Dishes From Pig Intestines
Pig intestines are practically used in mountainous Racha, and we will introduce you to the two ways of preparing them.
First, they should be thoroughly washed, then boiled well, then cut into small pieces and, salted, stored in cans like canned food. In winter, they are warmed up on a pan, and seasoned, mostly with garlic. On the table, it goes well with ajika or any other sauce.
Mostly the dish is prepared while the pig is slaughtered.
The second dish made with pig intestines is Baduri. Pig intestines should be thoroughly washed, inflated, and tied from both sides. Rachvelian people leave it in such condition to dry. After it is dried, the thread from the ends is removed. In such a way, it keeps the shape. Then this inflated empty thing is filled with the following stuffing: fried or boiled meat, maybe both together. The inflated intestines are filled with ground meat. Along with the ground meat, the krichkhoni is also put in the intestines, which the Rachvelian people call the fat, released during the roasting of meat, and the fried remains, left on the pan. In the end, different condiments are added to the dish, such as salt, red and/or black pepper, etc. The intestines filled with this stuffing are stored in a cold, dry place. It is served at any time in the winter, just heat up on a pan and, that's it. It goes well with bread and tkemali.
Bread from Ghebi
It may seem that everything about the baking of bread is already well-known, however, if you visit Racha and feel the completely different taste of bread, you should know that this is because of the natural yeast we will talk about below.
There is such a shrub in mountainous Racha called Sve, and like a tkemali tree in the flowering season, this shrub also blooms in spring. The ears of these flower buds are picked in summer. They are being boiled, pressed and after they are dried, mixed with the flour, and small balls are made. After that, they are stored to dry out and, after dehydration, are kept as yeast. It can be stored for months.
Before baking the bread, first, the warm water is poured into yeast to thaw these dried seeds with the following proportion: 1-2 balls for 1-2 kilos of flour. Then it is well wrapped and left in the heat until the morning to rise well. In the morning, flour, warm water, and salt are added and, the dough is kneaded. About 30 loaves of bread are baked with this proportion. The people from Ghebi have their bread forms, which are quite large and capacious, round in shape, and to give you an accurate picture, it looks similar to the shape of a cake "tart". They also have a rectangular, long shape. The bread of this shape is called "Bukhanka". Before putting the dough, the forms should be warm and oily. Rachvelian people love to bake a lot of bread because, as they say, it is very tasty and is in high demand. Their ovens are also large and capacious, so it is impossible to bake little bread. In winter, especially many loaves of bread are baked because this bread is stored well.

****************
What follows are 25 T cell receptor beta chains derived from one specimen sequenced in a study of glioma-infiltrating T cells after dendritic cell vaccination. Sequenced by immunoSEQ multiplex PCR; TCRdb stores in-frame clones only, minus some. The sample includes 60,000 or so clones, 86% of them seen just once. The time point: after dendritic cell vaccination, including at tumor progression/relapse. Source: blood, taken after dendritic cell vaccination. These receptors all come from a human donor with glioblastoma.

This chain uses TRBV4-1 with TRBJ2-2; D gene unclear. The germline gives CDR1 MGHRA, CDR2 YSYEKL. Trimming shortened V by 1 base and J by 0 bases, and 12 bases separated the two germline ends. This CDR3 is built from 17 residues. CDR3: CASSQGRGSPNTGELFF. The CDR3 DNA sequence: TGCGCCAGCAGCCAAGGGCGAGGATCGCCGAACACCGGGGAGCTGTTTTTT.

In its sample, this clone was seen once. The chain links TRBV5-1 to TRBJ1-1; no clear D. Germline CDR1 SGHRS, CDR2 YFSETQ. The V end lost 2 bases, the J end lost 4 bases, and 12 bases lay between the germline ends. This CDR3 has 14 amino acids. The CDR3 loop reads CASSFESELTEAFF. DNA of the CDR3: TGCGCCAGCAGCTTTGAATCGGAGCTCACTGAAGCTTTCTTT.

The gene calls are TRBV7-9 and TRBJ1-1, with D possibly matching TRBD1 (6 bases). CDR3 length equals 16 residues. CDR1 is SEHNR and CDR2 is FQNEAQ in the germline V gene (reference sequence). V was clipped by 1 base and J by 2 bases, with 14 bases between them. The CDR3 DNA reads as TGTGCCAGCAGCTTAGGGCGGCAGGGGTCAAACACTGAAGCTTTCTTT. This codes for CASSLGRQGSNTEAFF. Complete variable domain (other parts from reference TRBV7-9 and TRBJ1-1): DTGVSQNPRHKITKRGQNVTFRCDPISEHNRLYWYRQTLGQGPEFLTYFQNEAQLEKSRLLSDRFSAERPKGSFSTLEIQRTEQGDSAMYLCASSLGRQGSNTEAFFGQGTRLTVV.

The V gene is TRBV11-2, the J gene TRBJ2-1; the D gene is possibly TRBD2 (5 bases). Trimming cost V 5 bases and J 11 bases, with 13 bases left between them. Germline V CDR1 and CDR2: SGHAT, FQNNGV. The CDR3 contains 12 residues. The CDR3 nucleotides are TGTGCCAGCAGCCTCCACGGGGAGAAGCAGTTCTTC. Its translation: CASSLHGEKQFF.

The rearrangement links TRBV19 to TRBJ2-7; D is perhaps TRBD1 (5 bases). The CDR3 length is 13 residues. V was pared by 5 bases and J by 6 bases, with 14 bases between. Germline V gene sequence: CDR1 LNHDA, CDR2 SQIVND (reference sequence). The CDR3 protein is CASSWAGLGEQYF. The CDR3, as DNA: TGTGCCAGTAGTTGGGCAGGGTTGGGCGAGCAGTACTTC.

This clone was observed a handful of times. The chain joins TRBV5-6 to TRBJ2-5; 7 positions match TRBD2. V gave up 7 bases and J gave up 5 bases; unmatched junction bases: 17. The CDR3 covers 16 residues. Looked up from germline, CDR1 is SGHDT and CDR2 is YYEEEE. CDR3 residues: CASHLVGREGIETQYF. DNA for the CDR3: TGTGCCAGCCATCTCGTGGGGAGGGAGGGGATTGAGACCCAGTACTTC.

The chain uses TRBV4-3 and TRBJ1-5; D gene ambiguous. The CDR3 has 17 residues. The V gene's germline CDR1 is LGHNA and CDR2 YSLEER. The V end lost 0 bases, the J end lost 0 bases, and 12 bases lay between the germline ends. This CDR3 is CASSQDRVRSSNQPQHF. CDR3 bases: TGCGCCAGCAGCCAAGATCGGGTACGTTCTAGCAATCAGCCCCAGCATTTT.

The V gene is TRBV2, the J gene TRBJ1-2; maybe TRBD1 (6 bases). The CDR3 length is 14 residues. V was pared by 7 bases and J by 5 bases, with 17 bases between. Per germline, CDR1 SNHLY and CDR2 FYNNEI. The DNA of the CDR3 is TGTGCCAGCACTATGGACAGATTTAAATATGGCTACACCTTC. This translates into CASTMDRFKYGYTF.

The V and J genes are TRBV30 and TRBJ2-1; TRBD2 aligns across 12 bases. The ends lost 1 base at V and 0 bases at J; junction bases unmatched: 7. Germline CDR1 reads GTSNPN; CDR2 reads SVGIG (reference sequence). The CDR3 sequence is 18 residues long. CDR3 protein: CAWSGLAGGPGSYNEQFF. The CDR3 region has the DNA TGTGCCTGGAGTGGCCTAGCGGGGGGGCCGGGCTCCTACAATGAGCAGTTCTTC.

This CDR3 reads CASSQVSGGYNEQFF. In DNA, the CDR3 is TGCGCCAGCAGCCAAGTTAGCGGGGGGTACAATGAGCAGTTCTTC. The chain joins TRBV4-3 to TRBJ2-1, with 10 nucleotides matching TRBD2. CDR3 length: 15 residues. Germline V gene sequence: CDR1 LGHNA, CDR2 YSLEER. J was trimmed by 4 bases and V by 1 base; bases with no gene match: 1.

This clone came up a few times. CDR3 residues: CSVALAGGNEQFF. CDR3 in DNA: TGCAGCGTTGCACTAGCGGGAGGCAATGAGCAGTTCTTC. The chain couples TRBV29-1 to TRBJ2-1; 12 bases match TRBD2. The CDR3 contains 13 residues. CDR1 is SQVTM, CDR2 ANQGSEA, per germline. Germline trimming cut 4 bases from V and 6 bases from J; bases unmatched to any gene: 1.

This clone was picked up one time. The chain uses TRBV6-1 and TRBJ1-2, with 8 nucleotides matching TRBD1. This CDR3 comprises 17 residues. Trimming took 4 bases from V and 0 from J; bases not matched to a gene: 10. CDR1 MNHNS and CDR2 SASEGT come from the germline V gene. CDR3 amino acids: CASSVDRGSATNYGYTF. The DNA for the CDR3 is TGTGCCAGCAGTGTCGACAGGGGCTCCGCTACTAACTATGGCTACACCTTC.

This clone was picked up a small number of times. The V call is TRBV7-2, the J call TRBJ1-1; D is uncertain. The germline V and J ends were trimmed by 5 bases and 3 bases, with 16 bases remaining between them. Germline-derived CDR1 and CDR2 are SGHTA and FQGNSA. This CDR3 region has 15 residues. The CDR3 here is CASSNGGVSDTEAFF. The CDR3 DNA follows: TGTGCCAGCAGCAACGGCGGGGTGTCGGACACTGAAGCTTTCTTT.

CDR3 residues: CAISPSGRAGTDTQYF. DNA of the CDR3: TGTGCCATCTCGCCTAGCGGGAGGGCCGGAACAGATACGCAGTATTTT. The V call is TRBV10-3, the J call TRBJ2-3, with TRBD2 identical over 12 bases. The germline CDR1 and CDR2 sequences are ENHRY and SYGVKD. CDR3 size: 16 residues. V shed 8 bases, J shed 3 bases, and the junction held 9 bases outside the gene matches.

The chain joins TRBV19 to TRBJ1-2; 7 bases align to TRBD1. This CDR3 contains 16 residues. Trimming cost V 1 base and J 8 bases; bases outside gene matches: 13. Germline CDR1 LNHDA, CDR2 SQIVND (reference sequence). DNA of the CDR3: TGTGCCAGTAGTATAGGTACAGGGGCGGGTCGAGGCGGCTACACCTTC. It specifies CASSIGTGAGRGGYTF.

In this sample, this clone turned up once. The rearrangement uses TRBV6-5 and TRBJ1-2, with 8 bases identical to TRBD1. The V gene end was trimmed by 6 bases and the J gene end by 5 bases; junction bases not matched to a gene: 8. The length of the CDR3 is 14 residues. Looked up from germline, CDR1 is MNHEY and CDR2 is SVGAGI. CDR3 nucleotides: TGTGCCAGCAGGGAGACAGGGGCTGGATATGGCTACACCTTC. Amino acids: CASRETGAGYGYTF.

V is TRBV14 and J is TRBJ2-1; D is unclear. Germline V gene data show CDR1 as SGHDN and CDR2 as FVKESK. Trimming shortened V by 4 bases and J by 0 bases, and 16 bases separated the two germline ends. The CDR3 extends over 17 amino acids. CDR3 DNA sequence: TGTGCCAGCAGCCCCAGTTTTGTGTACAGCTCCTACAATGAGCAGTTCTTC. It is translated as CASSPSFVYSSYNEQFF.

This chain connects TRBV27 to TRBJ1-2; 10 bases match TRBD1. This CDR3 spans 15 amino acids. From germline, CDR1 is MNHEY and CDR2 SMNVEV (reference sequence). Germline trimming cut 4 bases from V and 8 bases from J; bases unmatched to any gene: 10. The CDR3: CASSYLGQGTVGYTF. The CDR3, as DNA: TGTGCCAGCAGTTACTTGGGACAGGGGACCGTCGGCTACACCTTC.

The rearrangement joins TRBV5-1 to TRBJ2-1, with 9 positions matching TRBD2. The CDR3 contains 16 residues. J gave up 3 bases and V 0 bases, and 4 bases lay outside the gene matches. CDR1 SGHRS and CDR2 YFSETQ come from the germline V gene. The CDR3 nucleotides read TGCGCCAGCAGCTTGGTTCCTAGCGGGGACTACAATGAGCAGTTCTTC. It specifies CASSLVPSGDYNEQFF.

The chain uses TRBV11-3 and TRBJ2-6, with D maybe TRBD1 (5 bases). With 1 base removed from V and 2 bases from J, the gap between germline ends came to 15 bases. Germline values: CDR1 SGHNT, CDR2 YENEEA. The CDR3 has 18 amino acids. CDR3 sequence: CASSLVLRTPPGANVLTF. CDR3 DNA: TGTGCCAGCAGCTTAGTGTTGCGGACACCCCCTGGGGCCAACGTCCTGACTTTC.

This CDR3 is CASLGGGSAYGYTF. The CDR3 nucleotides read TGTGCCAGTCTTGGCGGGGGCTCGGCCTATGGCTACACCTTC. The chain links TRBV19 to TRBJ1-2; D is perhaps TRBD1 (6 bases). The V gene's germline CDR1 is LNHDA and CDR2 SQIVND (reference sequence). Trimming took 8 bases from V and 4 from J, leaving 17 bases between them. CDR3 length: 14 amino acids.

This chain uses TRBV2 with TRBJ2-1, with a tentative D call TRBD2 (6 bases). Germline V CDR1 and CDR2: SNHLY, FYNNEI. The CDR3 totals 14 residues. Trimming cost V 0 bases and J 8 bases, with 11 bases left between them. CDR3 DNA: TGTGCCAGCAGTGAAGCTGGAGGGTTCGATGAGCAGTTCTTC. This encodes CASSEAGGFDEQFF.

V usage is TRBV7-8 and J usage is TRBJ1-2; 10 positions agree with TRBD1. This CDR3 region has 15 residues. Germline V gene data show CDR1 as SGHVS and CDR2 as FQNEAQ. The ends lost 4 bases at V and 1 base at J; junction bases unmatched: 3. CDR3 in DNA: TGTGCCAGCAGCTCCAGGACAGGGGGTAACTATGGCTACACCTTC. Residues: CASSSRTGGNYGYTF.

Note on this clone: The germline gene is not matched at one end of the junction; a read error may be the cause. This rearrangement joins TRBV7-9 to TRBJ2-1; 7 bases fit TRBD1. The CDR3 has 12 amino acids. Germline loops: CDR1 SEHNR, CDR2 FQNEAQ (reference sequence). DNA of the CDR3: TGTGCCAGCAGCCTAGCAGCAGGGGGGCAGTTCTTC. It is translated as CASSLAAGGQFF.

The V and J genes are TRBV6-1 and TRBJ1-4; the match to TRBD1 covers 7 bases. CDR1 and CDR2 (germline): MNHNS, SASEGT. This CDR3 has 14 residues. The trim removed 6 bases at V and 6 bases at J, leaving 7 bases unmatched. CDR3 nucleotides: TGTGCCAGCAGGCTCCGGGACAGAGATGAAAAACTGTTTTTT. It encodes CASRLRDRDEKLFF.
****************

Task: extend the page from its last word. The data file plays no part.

Plants of Mountainous Racha
In addition to the listed above, the edible herbaceous plants are also found in the villages of mountainous Racha. They are peeled like bananas and eaten raw. They are grown in the high mountains in the spring when the snow melts.
These plants are:
I have visited Racha only twice, once - in childhood, the second time - as an adult. I remember from childhood the pancakes of aunt Nazi, similar to which I have not tried anywhere. My mom could not bake them either.
Rachvelian people make pancakes with Matsoni, 2-3 days after it is soured, and bake them on a pan in lard. Pancakes prepared with this method are very soft, fluffy, and taste amazing. The rest of the ingredients are common: eggs, flour, soda. I still remember those delicious and beautiful pancakes. Yes, yes, beautiful. I think no one has said that pancakes are beautiful. Rachvelian pancakes are exactly like that. Trust my visual memory!
Besides the grape, black cranberry is also used to make wine in Mountainous Racha.
Cranberries are harvested in autumn, at the end of October. It grows and blooms only at the foot of Chanchakhi mountain, as shrubs or as plantations.
Wine is made in a standard way, mostly in Ghebi and Oni.
And of course, the well-known Shkmeruli, Lobiani (Georgian bean-filled bread) that Rachvelian people call "Bachuli" and the famous Rachvelian ham.
Rachvelian ham is very delicious both boiled and fried with the potato, which fries in ham fat and gives a different taste to the dish called - Ojakhuri.
It is known that Rachvelian people are very fond of Rachvelian ham and beans, and the combination of these two works very well too. They often add the ham to the bean during boiling, and they are boiled together.
Nothing to say about the taste. The flavor and aroma of beans cooked and seasoned with ham are unforgettable. Just for them, it is worth heading to Racha on this beautiful road and tasting it all yourself.